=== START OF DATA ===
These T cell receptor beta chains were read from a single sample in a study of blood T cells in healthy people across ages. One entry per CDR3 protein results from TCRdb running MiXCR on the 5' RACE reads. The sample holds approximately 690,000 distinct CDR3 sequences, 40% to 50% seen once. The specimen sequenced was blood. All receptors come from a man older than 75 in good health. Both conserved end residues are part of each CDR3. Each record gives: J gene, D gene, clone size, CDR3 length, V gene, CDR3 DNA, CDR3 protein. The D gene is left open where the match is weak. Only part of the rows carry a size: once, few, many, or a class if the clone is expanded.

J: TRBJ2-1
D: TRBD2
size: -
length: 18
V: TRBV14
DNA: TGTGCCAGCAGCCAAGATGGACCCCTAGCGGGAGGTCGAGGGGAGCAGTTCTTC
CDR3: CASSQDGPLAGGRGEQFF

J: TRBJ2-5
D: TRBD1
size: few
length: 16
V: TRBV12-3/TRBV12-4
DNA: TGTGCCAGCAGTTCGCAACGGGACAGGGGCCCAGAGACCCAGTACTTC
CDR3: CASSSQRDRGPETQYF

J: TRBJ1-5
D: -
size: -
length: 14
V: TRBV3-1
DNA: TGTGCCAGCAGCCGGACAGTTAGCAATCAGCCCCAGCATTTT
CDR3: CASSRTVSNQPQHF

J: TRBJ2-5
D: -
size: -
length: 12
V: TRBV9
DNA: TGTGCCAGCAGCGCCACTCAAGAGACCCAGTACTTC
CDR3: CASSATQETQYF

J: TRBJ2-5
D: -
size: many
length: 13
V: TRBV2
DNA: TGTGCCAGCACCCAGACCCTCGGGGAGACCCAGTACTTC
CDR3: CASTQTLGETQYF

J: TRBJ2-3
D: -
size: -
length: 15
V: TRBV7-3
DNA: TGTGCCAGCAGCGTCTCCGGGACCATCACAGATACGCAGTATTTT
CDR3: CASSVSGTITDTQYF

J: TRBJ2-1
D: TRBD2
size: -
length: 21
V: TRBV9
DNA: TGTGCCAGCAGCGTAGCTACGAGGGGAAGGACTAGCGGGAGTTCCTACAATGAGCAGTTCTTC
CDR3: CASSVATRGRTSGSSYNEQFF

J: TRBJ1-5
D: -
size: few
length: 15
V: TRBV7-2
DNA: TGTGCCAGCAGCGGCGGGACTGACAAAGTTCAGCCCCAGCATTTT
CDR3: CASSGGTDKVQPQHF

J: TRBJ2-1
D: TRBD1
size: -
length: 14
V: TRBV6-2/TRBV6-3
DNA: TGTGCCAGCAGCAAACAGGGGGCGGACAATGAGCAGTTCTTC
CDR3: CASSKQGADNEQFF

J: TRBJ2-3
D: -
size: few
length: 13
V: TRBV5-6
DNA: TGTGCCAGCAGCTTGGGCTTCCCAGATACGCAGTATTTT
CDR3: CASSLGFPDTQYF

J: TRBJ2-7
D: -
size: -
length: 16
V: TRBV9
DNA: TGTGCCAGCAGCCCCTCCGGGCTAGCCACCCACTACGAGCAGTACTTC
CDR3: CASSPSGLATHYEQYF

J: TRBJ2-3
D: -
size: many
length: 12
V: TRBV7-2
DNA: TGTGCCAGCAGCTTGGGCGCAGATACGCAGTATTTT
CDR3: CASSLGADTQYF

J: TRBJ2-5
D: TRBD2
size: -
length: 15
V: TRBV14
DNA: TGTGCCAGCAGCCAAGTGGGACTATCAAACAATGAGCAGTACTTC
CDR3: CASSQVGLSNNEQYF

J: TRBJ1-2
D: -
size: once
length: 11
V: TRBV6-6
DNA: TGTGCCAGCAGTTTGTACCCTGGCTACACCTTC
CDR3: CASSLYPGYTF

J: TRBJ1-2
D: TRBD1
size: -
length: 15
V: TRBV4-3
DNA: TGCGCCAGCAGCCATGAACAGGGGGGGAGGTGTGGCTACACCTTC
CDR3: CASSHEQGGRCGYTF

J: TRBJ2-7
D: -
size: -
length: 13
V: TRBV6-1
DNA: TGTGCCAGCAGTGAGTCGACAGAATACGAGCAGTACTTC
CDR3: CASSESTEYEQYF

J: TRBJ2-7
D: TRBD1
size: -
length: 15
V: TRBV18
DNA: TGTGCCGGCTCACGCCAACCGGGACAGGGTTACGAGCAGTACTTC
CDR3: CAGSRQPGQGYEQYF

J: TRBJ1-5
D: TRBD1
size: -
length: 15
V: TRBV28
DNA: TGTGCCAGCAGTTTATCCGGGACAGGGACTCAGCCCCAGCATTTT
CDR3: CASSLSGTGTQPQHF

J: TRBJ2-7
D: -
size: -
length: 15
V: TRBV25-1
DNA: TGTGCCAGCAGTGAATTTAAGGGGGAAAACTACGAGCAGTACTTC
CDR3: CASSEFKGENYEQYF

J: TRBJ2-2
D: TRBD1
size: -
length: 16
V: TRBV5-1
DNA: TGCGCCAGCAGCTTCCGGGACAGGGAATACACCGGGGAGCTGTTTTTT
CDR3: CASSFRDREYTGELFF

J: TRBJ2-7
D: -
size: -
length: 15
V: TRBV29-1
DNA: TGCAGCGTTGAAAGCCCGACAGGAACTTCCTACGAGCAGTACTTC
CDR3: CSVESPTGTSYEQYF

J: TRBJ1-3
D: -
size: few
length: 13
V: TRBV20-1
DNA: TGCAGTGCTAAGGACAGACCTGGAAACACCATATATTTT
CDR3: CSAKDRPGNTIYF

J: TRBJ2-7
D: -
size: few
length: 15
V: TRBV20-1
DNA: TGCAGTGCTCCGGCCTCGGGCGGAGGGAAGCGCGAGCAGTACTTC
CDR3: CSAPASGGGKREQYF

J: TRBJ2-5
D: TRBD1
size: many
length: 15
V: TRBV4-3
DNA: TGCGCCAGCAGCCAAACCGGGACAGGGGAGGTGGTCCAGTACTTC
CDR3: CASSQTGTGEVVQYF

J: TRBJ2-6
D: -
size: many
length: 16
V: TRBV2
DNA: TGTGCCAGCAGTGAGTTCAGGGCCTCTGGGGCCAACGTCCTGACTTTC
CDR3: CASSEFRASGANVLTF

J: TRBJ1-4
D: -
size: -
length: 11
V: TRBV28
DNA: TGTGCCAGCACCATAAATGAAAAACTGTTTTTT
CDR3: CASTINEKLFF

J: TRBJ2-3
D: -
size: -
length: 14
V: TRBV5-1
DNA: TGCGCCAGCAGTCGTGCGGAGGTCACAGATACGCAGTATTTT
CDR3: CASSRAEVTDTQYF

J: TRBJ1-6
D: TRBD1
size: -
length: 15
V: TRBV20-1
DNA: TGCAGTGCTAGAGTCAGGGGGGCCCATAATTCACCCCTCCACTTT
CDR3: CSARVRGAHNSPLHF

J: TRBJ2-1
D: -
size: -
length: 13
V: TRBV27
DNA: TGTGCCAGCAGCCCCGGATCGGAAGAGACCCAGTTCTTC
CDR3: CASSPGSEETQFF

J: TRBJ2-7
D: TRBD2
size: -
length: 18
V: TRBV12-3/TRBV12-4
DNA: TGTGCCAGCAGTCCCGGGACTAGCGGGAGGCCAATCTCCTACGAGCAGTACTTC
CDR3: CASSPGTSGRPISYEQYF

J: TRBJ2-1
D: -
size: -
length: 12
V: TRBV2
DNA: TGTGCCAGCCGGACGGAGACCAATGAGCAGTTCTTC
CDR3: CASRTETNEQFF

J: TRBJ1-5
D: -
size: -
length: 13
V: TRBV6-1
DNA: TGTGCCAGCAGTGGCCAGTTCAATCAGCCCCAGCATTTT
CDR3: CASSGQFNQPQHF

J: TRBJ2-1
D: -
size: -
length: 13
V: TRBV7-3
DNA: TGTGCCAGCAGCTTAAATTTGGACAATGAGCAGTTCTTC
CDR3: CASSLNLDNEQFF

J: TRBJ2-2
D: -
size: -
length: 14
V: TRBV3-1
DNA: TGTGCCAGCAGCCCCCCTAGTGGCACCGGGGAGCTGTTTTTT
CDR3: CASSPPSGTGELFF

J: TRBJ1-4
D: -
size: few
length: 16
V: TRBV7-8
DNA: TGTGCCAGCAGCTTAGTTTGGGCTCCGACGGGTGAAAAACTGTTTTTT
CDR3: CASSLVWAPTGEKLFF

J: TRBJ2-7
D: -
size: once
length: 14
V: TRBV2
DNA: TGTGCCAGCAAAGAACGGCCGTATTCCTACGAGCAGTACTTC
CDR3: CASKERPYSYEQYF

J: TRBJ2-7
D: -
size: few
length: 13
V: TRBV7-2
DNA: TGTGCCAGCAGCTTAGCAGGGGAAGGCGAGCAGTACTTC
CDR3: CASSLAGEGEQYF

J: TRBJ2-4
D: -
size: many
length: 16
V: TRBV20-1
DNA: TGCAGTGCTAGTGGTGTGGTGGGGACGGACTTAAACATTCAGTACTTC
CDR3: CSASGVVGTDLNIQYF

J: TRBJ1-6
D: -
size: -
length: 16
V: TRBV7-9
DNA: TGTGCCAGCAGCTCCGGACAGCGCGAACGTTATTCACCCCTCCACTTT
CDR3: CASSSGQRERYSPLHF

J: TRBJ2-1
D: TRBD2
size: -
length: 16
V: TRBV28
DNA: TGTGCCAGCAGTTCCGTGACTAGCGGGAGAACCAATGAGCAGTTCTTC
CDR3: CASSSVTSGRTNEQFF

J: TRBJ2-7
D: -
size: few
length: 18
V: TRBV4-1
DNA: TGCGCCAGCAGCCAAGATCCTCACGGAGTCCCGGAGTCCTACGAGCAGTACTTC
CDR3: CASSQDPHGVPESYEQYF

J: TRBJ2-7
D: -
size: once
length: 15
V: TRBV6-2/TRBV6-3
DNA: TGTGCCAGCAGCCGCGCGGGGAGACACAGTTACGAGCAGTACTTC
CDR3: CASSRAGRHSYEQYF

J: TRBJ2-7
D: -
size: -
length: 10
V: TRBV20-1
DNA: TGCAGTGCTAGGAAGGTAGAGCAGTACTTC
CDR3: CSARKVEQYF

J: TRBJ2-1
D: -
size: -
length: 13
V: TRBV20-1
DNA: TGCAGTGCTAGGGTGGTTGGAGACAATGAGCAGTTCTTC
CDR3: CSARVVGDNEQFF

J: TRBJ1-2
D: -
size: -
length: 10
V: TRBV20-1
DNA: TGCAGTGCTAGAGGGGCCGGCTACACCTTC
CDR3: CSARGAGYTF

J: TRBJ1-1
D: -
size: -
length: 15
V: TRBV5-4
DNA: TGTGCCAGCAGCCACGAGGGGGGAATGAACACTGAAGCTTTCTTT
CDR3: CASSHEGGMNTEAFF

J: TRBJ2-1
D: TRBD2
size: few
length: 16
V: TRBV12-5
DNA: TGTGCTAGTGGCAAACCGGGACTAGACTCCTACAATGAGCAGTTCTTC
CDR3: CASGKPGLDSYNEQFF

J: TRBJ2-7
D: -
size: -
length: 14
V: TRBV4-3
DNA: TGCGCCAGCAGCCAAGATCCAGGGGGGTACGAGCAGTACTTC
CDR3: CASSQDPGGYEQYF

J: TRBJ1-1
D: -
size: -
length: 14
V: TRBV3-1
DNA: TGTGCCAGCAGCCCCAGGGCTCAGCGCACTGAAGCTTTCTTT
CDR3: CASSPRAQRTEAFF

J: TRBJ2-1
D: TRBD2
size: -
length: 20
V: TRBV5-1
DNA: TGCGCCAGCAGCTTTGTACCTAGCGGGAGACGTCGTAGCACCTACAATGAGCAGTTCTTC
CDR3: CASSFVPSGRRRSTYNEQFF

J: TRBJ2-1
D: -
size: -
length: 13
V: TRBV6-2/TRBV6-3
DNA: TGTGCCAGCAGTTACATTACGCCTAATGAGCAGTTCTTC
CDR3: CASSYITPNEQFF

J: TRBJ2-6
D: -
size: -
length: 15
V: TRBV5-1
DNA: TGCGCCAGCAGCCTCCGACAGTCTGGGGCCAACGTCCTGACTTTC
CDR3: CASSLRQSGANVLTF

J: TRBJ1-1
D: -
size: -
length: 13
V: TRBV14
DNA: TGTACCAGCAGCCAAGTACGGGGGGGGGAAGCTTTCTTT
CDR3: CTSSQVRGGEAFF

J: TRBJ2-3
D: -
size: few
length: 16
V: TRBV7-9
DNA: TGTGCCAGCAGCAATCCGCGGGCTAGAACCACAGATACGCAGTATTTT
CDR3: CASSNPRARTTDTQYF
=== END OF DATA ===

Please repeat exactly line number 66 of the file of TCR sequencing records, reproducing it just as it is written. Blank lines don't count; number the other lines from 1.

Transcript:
D: -